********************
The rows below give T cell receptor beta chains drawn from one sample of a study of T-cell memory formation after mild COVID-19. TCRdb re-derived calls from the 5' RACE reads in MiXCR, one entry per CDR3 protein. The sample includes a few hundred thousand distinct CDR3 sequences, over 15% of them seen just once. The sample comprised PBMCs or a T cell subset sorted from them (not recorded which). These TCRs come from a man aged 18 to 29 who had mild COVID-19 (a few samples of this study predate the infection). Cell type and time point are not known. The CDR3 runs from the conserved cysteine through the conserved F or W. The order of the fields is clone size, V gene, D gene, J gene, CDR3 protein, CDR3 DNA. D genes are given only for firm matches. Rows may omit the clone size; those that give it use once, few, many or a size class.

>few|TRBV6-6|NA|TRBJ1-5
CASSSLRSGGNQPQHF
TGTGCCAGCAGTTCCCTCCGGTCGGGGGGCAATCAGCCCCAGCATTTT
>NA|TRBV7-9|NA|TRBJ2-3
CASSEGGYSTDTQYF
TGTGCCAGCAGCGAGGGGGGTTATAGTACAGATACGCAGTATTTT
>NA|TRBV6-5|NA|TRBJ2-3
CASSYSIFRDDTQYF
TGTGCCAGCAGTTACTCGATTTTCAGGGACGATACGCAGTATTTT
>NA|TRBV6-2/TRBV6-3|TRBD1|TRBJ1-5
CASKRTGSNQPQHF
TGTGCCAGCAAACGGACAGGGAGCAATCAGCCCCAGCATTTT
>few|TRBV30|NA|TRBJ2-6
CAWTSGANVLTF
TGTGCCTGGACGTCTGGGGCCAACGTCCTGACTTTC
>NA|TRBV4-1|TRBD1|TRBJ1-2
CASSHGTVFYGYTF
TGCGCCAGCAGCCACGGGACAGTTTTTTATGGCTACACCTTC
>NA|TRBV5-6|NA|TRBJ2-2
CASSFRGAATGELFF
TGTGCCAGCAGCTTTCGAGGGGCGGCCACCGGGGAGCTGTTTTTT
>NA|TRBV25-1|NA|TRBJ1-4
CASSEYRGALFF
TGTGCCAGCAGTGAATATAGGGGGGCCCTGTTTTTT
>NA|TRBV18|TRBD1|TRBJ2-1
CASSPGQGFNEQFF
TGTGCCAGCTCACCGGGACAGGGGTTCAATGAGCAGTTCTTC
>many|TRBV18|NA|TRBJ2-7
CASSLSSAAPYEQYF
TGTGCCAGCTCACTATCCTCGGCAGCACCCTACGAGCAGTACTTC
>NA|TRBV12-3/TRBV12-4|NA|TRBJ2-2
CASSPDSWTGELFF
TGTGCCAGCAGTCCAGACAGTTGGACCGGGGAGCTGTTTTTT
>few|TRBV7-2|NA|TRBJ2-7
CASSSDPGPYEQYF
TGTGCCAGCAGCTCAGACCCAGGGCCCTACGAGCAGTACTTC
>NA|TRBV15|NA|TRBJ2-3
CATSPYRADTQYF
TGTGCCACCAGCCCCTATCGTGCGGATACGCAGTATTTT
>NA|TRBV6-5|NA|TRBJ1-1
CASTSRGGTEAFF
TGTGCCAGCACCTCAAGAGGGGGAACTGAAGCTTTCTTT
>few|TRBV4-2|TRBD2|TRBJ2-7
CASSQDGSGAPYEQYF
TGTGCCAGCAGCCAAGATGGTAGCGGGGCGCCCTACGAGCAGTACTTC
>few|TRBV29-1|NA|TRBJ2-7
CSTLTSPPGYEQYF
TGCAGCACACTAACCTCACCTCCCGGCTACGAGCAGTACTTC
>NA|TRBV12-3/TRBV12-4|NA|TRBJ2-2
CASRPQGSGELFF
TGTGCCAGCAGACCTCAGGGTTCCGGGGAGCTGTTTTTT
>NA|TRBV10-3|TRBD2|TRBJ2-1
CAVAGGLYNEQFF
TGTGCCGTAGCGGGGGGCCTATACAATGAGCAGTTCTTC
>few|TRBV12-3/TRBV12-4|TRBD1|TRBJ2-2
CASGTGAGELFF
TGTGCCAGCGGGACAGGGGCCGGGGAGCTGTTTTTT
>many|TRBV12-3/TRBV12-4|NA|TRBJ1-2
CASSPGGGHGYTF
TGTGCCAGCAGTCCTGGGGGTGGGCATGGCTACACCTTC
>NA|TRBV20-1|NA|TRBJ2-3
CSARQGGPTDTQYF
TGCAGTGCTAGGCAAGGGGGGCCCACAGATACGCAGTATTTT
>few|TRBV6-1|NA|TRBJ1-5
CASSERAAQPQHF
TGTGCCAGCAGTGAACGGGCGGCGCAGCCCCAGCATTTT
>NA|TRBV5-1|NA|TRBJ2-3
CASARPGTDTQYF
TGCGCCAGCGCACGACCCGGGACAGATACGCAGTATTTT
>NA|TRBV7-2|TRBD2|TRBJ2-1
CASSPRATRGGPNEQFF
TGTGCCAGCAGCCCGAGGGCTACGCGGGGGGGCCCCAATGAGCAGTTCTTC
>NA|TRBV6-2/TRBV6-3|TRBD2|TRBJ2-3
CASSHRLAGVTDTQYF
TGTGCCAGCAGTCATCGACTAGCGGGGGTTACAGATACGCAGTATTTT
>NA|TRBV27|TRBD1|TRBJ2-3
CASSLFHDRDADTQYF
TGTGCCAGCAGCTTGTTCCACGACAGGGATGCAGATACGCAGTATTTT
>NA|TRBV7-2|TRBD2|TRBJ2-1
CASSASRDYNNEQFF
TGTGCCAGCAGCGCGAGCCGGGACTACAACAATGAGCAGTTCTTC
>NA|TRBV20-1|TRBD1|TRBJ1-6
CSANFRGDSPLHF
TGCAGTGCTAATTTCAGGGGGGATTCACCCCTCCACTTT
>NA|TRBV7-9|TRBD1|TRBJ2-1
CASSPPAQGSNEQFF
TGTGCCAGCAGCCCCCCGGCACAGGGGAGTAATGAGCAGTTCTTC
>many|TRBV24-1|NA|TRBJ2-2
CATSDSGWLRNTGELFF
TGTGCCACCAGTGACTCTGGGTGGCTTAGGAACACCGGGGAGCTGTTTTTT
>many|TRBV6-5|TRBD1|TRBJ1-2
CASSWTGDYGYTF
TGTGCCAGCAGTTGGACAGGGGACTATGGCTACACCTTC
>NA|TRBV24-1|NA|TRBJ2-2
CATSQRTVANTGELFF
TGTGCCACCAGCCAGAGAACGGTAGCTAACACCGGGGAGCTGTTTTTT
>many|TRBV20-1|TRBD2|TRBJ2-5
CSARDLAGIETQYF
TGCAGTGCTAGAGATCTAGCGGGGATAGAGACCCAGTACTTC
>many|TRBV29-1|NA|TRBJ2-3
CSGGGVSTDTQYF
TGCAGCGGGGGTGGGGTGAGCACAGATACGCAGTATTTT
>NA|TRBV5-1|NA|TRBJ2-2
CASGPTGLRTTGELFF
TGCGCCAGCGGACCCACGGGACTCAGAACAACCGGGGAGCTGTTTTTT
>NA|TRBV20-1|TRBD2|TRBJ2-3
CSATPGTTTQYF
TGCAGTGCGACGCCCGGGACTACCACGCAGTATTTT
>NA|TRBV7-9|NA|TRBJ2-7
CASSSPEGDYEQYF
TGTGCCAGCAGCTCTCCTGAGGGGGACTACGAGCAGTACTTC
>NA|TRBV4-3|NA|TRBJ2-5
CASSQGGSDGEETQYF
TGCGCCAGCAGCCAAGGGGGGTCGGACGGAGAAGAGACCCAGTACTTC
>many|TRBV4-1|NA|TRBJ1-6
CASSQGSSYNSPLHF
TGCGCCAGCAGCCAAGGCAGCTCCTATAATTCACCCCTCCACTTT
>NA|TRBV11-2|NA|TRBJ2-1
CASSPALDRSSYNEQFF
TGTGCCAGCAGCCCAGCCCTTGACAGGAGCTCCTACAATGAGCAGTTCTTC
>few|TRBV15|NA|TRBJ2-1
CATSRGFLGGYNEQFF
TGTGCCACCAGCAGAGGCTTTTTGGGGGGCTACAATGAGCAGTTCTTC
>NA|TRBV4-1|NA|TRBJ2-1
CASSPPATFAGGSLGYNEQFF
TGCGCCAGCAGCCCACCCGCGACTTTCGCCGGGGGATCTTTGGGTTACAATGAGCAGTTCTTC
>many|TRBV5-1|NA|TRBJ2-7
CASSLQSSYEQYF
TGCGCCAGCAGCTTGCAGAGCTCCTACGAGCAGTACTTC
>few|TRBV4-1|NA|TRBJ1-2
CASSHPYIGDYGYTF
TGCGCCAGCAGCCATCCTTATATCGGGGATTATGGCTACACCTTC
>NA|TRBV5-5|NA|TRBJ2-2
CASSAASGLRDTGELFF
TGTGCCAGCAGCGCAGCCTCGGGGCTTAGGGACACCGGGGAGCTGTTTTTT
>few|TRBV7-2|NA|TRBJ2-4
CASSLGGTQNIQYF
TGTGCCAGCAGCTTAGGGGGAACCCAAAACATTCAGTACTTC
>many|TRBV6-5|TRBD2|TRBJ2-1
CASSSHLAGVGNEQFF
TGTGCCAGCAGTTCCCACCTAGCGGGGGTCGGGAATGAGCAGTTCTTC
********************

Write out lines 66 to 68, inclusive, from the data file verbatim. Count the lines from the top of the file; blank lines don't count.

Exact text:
CASSERAAQPQHF
TGTGCCAGCAGTGAACGGGCGGCGCAGCCCCAGCATTTT
>NA|TRBV5-1|NA|TRBJ2-3